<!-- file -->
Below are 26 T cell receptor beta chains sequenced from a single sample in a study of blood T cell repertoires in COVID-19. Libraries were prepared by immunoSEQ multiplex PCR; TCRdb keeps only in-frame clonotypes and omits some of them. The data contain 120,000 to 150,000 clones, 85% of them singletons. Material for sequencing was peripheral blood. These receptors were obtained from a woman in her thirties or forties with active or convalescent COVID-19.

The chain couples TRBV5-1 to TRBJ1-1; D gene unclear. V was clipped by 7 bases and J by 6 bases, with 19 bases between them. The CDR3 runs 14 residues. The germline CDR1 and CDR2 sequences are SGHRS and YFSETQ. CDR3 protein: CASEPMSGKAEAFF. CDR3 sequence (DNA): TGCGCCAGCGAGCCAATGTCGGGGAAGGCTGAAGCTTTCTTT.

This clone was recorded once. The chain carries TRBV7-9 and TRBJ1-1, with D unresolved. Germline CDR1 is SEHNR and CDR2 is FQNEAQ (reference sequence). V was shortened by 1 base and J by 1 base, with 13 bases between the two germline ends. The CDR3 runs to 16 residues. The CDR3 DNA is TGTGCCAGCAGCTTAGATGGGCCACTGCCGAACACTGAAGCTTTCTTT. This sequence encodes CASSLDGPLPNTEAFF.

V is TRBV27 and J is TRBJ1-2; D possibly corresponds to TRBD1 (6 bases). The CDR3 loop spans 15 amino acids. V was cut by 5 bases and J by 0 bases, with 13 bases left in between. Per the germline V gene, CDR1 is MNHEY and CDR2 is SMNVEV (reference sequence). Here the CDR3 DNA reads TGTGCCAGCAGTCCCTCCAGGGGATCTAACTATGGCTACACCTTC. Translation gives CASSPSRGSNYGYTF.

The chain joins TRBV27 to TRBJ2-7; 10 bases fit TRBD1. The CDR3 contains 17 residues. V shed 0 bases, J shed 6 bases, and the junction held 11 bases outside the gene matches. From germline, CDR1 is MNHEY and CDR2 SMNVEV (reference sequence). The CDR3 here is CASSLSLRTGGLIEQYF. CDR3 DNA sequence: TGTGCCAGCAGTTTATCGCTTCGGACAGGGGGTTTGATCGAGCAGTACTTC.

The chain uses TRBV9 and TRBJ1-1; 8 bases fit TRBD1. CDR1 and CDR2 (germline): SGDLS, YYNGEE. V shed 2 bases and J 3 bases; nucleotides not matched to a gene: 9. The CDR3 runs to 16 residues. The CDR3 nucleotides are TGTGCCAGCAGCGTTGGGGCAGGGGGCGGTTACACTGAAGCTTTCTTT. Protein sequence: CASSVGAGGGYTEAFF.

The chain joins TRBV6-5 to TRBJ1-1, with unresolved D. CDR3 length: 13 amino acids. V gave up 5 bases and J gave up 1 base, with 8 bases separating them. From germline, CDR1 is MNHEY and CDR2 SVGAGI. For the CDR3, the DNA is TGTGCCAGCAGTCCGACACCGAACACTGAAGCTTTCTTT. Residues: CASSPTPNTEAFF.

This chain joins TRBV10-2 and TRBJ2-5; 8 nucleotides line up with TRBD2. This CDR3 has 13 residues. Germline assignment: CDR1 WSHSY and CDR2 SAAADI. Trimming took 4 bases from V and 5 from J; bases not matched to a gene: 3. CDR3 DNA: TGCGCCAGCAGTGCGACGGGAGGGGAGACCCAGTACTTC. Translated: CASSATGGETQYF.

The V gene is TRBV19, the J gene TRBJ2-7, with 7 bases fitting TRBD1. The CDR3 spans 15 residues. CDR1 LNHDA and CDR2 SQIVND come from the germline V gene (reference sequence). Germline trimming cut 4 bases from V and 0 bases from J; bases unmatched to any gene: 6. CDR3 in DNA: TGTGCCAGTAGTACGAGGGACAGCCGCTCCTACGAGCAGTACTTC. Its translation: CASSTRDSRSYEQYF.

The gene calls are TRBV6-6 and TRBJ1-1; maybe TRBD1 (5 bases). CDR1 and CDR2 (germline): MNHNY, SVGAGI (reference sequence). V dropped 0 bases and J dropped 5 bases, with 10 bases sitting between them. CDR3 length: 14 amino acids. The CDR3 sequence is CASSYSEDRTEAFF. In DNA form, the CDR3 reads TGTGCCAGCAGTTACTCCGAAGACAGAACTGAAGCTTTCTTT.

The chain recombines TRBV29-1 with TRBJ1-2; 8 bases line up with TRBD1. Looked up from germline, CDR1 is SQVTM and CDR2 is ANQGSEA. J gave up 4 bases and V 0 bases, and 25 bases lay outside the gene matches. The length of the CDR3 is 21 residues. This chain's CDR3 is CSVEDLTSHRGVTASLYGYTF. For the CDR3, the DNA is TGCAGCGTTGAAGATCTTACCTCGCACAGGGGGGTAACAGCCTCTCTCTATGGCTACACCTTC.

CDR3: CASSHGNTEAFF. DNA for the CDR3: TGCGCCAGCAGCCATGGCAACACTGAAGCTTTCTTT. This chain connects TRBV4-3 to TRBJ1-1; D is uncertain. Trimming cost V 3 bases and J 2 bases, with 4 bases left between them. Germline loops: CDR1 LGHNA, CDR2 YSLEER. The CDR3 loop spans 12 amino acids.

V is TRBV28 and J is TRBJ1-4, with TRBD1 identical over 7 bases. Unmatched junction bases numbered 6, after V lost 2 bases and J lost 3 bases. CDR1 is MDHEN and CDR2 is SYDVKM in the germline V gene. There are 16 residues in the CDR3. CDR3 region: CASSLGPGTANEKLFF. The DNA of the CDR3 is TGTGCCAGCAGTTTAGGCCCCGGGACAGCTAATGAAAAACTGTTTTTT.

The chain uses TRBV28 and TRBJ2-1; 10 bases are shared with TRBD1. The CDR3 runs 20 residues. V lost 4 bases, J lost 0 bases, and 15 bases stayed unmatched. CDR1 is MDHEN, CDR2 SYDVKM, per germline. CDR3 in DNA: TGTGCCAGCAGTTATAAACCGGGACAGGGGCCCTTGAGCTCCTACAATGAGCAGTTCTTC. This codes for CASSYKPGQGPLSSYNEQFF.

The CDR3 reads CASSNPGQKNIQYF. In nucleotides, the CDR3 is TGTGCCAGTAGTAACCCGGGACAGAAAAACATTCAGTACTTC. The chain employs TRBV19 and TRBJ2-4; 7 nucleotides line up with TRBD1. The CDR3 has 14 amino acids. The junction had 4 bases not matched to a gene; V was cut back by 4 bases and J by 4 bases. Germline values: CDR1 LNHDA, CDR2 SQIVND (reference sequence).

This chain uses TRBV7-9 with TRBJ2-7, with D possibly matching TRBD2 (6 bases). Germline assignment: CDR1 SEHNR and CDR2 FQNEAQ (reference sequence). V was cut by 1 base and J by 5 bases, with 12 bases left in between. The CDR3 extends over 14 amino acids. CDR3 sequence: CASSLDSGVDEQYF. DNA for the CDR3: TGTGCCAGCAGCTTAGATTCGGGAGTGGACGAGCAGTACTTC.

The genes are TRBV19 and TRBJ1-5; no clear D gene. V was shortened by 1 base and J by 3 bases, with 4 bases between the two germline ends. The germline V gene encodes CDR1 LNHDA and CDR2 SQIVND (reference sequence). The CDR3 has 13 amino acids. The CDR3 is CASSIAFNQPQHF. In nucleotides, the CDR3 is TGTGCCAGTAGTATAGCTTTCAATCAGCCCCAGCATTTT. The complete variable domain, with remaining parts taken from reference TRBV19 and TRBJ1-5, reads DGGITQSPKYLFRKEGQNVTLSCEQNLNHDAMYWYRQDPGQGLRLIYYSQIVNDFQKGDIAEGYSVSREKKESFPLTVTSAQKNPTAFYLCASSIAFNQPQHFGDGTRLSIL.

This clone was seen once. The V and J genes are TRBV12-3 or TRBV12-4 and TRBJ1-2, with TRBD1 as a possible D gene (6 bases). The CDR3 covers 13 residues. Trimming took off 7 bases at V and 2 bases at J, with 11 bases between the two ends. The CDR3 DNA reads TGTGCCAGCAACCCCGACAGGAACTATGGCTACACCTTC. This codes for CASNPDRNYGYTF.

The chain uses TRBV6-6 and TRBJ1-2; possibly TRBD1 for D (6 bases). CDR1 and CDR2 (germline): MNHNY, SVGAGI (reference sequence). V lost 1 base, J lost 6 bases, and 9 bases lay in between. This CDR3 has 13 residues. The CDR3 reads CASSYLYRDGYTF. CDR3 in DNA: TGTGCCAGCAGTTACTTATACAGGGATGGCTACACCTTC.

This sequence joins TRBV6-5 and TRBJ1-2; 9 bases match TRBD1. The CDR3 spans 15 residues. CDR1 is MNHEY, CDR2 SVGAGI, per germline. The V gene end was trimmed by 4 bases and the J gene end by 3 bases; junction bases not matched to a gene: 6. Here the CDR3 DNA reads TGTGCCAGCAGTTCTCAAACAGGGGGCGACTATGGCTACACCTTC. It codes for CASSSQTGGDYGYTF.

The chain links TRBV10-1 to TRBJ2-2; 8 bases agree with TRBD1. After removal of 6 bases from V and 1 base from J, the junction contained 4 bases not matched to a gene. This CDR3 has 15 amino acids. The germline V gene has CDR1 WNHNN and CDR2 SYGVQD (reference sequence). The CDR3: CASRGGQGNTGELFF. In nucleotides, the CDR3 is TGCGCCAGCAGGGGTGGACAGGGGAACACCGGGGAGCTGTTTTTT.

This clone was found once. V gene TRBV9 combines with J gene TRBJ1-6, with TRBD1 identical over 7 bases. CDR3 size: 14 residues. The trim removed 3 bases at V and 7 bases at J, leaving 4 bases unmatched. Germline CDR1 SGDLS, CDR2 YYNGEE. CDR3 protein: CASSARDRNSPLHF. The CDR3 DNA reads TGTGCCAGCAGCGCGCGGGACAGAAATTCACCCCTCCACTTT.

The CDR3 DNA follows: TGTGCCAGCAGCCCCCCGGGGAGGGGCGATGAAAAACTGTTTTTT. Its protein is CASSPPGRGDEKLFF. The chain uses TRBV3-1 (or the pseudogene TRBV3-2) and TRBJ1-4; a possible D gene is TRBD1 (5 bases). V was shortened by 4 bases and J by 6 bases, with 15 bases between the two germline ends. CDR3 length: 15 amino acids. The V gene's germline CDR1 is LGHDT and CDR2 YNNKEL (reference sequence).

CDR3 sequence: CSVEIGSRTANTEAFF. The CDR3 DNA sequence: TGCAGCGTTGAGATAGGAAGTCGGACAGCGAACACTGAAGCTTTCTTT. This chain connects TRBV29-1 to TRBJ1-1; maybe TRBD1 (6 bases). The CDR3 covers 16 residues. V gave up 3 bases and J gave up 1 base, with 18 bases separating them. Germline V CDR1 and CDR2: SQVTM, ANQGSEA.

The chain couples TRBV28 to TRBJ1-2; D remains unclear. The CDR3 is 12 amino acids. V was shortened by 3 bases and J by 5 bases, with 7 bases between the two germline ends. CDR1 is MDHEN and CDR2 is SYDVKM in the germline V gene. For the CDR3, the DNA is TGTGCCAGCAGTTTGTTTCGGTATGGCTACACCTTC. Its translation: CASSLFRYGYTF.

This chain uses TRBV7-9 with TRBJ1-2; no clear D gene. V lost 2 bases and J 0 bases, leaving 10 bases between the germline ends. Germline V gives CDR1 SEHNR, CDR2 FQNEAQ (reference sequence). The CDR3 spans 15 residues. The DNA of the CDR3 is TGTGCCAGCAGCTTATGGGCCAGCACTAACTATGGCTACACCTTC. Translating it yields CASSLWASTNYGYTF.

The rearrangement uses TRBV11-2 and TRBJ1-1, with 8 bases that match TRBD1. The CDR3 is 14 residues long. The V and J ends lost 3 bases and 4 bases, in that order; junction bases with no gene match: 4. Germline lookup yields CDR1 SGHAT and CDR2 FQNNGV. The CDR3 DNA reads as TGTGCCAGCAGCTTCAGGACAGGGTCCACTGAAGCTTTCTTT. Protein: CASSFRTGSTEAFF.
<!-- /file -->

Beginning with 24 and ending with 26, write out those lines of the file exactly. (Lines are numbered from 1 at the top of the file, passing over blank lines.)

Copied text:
CDR3 sequence: CSVEIGSRTANTEAFF. The CDR3 DNA sequence: TGCAGCGTTGAGATAGGAAGTCGGACAGCGAACACTGAAGCTTTCTTT. This chain connects TRBV29-1 to TRBJ1-1; maybe TRBD1 (6 bases). The CDR3 covers 16 residues. V gave up 3 bases and J gave up 1 base, with 18 bases separating them. Germline V CDR1 and CDR2: SQVTM, ANQGSEA.

The chain couples TRBV28 to TRBJ1-2; D remains unclear. The CDR3 is 12 amino acids. V was shortened by 3 bases and J by 5 bases, with 7 bases between the two germline ends. CDR1 is MDHEN and CDR2 is SYDVKM in the germline V gene. For the CDR3, the DNA is TGTGCCAGCAGTTTGTTTCGGTATGGCTACACCTTC. Its translation: CASSLFRYGYTF.

This chain uses TRBV7-9 with TRBJ1-2; no clear D gene. V lost 2 bases and J 0 bases, leaving 10 bases between the germline ends. Germline V gives CDR1 SEHNR, CDR2 FQNEAQ (reference sequence). The CDR3 spans 15 residues. The DNA of the CDR3 is TGTGCCAGCAGCTTATGGGCCAGCACTAACTATGGCTACACCTTC. Translating it yields CASSLWASTNYGYTF.